• Aydee

    In the move to improve our country’s GDP, it will also be important for us to consider the institutions (rules of the game ) that guide the operations and systems of the country. These institutions can be both formal and informal. In practice terms, How are people regulated to ensure that they are productive? Are they regulations (formal institutions) in place to ensure that every civil servant is adequately employed to justify their day’s remuneration?
    Also considering that we are such a backward country with pockets of industrialization (not a bad thing), what are the cultural rules (informal institutions) that guide the way we work. What are our rulers,communities and families celebrating? diligence, hard work?

    These are things that as a forward thinking country, we will need to ponder about. It may not be easily attainable though for our generation, but are we applying the right steps to make it better for the next generations?

    And after all that pondering I reckon that refurbishing our educational systems will be a good place to start- ****The move away from credentialism to contextually relevant knowledge****

    • William Norris

      The best place to start is to FLOAT the naira.

      I’ve provided reasonable arguments why this is the case

      If possible, ALSO resume the PDP era drive for more and wider privatization & deregulation.

      WHY do Nigerians tend to have a CREDENTIALIST attitude to education?


      1. it is massively SUBSIDIZED and
      2. a requirement for employment in a government dominated formal sector.

      Make Nigerians PAY for their education and attitudes will change.

  • Netanyahu

    Atiku should hire this guy right away before APC conscripts and destroys him. We non-economists have immensely benefited from these simple definitions for GDP, GDP per capita and GDP per hour. I really enjoyed this “online lecture” today. On a serious note, Buhari needed someone like this to brush him up as he lacks basic education except marching left-right-right any dung head can do in the military.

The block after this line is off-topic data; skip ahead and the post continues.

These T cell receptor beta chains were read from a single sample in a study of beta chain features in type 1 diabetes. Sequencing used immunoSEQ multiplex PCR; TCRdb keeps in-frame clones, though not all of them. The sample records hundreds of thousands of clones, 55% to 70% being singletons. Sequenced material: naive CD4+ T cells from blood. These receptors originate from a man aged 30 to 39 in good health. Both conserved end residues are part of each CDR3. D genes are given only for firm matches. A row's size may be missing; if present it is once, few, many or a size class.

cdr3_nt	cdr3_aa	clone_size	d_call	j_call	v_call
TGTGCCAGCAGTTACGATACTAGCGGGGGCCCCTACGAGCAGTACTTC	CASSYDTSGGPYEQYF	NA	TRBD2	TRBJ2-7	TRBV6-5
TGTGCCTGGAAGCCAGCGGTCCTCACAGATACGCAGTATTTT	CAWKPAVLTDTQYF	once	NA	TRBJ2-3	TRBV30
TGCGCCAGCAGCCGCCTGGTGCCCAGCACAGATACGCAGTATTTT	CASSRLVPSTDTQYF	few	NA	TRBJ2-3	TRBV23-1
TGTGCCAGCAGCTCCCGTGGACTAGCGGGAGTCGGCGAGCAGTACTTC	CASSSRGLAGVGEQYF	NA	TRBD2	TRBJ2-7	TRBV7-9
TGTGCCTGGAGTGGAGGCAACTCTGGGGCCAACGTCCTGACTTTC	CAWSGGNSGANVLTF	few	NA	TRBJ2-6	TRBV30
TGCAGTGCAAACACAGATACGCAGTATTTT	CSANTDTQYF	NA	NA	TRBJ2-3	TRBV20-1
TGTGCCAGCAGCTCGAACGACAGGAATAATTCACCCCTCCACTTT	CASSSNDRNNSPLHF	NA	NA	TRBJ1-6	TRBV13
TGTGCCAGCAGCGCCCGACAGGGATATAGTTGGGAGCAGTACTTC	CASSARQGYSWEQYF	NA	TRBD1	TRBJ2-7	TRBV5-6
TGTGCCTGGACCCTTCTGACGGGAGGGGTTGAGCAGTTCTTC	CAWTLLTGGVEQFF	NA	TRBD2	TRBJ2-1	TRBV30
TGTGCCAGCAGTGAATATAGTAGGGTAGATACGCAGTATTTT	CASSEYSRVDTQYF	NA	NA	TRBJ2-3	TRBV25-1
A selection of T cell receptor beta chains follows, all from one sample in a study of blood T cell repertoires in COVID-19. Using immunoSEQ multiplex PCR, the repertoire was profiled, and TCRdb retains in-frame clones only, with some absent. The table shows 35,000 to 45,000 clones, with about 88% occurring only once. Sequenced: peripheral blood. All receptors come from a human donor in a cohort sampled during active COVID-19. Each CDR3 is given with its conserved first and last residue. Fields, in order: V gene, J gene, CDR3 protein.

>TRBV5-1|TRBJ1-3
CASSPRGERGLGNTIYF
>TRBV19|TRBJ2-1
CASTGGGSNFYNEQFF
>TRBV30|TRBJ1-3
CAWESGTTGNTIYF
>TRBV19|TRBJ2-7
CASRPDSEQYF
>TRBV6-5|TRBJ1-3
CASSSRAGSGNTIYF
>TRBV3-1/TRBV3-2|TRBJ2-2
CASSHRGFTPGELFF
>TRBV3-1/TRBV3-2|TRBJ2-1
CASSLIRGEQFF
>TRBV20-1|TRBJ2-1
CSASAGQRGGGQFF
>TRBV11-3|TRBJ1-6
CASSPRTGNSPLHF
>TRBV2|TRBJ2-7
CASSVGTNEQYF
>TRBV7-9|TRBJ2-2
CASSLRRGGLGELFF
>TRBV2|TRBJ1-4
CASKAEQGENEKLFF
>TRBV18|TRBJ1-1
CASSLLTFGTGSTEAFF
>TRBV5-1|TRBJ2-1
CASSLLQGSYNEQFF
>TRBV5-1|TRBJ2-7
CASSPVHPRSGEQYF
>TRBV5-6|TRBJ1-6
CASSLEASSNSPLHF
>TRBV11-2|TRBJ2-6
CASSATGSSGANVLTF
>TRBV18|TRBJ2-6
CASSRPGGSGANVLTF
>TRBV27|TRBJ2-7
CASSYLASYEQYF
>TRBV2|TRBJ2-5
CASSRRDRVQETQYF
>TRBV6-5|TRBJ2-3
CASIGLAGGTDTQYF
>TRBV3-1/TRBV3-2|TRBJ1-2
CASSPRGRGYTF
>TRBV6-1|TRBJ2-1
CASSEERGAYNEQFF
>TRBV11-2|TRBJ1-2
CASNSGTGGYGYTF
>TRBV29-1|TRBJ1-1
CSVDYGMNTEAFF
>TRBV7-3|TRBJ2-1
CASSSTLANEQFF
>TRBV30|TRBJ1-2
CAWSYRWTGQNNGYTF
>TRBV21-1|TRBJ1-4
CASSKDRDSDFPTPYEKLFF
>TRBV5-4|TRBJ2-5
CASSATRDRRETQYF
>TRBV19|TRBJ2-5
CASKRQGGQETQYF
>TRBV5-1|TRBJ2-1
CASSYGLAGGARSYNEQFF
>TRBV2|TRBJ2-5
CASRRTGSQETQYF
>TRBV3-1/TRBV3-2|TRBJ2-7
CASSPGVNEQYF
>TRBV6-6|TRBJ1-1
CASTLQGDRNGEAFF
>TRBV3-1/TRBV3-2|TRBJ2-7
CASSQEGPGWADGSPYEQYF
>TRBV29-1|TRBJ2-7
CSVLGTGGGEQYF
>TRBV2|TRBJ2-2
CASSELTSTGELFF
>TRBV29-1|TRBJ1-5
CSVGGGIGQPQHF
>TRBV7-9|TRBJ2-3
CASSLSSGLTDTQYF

• Toby

      Buhari is unbrushable my dear.

      • Christian Christian

        Bubu is not in short of good economist both real, imaginary and armchair types, they all carry a common baggage, corruption. Put all of them through polygraph test and ask a simple questions on corruption, the result will tell you why the sweetly crafted economic blue prints never wok in Nigeria. When you combine the intellectual deficit and the intrinsic corruption of this government and the previous ones, you should know that Alex Otti can only try.

  • Anne Mumuney

    Interesting article, but I think a big part of our problem is that as a country, our economy is very primitive. We are mainly peasant farmers, with a very very low level of technological or industrial development. We do have pockets of industrialisation no doubt, but what percentage of our population is engaged in this. I think in some of the urban areas, such as Lagos, there is definitely some development in SMES, especially in moving agric produce towards semi processed and finished products for local consumption, and you really see this at the food fairs and farmers markets held, which do give great exposure to these products, but what percentage of the population has access to the knowledge, skills and finance and infrastructure needed to take them past that peasant farmer level? And we tend to have a propensity for the get rich quick schemes, which lead so many of our youth to paths through the Sahara desert, and lack of education and skills further keeps them down. So developing enterprenuers who can positively impact on our gdp is a long, slow task, and has to start with a serious government.